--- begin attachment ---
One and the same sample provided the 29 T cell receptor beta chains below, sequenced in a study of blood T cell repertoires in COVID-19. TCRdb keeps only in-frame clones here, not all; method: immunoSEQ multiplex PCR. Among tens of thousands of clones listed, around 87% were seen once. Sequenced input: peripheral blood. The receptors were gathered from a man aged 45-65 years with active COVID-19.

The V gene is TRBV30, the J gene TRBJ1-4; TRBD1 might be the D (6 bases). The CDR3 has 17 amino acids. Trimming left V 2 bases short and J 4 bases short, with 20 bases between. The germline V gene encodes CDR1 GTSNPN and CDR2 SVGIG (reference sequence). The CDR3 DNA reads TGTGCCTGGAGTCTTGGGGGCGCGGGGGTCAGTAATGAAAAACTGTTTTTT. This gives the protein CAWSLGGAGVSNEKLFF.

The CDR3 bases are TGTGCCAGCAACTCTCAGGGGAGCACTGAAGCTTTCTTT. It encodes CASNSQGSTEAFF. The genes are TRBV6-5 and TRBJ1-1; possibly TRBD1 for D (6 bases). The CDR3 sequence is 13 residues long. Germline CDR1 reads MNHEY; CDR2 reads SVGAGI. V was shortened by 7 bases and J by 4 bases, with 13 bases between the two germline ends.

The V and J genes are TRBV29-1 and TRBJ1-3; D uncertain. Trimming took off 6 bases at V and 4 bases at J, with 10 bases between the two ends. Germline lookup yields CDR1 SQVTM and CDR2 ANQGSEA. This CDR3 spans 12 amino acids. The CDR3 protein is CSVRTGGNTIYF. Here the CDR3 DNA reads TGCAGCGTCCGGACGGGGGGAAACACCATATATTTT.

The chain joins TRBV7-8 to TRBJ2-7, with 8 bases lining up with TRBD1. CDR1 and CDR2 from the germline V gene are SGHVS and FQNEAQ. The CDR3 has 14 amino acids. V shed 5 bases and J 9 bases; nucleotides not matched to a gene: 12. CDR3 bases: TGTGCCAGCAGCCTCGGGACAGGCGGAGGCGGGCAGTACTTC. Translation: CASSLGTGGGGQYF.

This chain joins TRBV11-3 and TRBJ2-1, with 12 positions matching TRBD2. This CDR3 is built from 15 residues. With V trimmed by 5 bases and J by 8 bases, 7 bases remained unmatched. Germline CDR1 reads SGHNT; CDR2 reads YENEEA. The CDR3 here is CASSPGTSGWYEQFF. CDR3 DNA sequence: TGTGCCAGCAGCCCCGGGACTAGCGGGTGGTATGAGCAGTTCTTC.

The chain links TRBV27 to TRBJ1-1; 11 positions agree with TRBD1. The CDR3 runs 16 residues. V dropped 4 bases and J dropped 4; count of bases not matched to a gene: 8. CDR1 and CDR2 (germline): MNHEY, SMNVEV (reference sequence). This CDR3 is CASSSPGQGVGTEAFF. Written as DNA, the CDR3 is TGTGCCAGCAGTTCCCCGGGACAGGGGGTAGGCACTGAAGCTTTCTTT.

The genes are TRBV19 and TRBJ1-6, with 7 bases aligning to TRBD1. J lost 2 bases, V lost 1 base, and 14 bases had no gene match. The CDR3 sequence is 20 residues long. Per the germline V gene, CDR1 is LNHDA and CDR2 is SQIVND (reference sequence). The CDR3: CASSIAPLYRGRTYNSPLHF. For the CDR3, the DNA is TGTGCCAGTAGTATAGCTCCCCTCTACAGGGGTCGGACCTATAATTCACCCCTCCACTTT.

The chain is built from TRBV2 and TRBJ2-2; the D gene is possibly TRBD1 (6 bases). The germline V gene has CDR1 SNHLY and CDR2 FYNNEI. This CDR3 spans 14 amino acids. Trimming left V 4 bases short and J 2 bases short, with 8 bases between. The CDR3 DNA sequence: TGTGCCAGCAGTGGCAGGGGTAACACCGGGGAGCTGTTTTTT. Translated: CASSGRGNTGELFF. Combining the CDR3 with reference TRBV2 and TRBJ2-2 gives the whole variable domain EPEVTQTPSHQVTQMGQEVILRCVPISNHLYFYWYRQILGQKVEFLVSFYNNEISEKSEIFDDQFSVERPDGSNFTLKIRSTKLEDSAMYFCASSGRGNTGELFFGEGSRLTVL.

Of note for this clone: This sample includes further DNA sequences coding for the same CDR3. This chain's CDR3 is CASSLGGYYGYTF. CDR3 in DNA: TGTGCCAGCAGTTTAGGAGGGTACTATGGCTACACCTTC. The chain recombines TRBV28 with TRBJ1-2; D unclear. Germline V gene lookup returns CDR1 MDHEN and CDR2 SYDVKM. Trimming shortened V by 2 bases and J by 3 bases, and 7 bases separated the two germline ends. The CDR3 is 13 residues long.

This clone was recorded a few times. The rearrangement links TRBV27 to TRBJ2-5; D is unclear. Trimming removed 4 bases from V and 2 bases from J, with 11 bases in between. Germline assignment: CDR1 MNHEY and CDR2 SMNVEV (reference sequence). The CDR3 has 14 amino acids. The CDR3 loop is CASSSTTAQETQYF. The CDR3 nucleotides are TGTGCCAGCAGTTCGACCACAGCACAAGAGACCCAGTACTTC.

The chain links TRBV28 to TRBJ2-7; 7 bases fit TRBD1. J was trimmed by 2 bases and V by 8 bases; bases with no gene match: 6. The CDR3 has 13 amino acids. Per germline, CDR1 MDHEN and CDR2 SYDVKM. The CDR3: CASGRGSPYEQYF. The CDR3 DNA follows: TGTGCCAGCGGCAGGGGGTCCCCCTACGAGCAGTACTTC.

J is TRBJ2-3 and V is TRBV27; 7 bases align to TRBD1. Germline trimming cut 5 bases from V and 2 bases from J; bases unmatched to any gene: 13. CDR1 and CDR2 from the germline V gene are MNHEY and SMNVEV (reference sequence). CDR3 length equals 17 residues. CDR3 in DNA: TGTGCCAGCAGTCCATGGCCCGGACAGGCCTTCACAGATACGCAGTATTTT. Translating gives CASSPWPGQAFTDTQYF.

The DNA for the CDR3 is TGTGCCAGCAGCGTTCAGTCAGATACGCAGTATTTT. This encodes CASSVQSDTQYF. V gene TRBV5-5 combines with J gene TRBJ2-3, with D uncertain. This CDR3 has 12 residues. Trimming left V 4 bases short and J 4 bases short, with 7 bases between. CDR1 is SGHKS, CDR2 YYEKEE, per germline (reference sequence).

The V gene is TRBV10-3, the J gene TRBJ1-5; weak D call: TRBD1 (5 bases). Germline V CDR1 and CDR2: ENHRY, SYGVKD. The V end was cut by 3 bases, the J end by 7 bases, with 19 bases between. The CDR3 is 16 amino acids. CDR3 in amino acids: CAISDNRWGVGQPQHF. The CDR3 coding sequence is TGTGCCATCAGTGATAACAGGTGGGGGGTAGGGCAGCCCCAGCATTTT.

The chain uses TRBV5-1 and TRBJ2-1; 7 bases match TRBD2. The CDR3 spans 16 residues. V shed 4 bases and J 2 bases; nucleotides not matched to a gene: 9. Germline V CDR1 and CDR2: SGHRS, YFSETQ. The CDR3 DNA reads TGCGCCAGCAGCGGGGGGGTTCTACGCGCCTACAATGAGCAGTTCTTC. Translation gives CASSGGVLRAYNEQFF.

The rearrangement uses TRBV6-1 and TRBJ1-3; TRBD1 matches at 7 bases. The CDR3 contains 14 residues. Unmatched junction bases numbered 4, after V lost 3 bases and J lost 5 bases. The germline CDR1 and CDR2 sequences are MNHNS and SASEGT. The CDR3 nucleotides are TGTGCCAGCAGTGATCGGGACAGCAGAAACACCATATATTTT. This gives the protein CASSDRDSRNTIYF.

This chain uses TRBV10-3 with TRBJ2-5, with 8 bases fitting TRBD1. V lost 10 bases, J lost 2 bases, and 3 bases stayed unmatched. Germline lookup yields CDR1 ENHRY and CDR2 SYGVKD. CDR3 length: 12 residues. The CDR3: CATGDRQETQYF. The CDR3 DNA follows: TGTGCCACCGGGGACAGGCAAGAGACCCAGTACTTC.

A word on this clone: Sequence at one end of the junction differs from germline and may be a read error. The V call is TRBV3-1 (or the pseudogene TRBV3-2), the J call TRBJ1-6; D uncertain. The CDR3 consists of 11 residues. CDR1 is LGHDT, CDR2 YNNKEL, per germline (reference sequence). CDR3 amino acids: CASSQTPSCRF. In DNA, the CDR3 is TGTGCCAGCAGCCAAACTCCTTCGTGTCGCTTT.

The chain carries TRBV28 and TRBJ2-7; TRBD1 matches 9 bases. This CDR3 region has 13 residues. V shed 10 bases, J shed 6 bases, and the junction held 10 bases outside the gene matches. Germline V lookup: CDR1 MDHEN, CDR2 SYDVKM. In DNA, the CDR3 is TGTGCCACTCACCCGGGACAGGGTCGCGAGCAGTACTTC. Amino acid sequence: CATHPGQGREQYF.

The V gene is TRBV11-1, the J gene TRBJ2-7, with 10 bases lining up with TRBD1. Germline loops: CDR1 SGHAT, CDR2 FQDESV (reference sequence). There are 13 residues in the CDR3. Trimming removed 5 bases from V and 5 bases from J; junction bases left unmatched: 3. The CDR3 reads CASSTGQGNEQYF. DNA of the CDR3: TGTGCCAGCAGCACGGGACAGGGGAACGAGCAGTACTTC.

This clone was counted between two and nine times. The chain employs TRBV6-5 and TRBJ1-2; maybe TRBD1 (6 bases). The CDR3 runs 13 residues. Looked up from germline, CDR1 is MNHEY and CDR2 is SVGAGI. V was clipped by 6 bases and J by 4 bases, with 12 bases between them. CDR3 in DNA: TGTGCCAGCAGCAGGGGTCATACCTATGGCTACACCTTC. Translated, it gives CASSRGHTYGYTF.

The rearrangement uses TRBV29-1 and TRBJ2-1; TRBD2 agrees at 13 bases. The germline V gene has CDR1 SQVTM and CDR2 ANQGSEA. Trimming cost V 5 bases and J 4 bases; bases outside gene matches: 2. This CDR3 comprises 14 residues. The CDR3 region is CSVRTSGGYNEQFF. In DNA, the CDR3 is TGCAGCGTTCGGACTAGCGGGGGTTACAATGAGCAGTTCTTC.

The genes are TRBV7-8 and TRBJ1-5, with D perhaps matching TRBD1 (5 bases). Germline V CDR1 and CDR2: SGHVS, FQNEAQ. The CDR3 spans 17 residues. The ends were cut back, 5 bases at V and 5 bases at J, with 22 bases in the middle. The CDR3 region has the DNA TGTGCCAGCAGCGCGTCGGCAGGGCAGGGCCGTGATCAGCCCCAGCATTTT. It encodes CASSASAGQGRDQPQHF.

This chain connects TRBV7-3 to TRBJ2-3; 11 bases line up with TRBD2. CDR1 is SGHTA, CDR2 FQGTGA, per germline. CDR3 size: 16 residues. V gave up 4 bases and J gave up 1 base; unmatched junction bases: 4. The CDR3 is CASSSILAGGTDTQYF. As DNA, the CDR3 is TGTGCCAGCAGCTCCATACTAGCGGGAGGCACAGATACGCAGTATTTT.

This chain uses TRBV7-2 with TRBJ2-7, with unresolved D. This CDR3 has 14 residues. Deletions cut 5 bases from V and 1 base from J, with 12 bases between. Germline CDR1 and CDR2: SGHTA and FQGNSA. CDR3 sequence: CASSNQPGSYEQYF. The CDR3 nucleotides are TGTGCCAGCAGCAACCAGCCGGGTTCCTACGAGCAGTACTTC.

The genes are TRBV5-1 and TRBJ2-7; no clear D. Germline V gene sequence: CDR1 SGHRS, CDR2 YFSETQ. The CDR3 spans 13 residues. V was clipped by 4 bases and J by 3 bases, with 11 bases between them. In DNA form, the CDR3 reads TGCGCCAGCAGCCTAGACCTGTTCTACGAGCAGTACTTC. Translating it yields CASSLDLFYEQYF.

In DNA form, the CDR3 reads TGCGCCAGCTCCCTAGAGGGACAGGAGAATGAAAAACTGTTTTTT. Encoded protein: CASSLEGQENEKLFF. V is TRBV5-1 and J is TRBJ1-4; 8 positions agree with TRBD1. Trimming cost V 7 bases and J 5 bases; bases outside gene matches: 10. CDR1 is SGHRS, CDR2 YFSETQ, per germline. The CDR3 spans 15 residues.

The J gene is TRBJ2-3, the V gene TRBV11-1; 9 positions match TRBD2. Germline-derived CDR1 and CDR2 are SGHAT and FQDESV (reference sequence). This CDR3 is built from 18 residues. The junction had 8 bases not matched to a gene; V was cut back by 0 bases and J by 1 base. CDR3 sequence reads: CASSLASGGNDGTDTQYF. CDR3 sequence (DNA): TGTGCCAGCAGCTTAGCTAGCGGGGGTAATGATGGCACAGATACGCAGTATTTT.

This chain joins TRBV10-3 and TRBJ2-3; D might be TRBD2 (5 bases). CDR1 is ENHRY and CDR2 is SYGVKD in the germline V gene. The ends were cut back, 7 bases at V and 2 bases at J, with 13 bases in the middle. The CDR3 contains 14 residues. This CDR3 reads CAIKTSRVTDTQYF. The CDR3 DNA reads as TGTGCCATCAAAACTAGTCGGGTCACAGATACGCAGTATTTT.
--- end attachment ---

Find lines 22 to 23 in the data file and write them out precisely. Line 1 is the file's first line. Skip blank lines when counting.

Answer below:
This clone was counted between two and nine times. The chain employs TRBV6-5 and TRBJ1-2; maybe TRBD1 (6 bases). The CDR3 runs 13 residues. Looked up from germline, CDR1 is MNHEY and CDR2 is SVGAGI. V was clipped by 6 bases and J by 4 bases, with 12 bases between them. CDR3 in DNA: TGTGCCAGCAGCAGGGGTCATACCTATGGCTACACCTTC. Translated, it gives CASSRGHTYGYTF.

The rearrangement uses TRBV29-1 and TRBJ2-1; TRBD2 agrees at 13 bases. The germline V gene has CDR1 SQVTM and CDR2 ANQGSEA. Trimming cost V 5 bases and J 4 bases; bases outside gene matches: 2. This CDR3 comprises 14 residues. The CDR3 region is CSVRTSGGYNEQFF. In DNA, the CDR3 is TGCAGCGTTCGGACTAGCGGGGGTTACAATGAGCAGTTCTTC.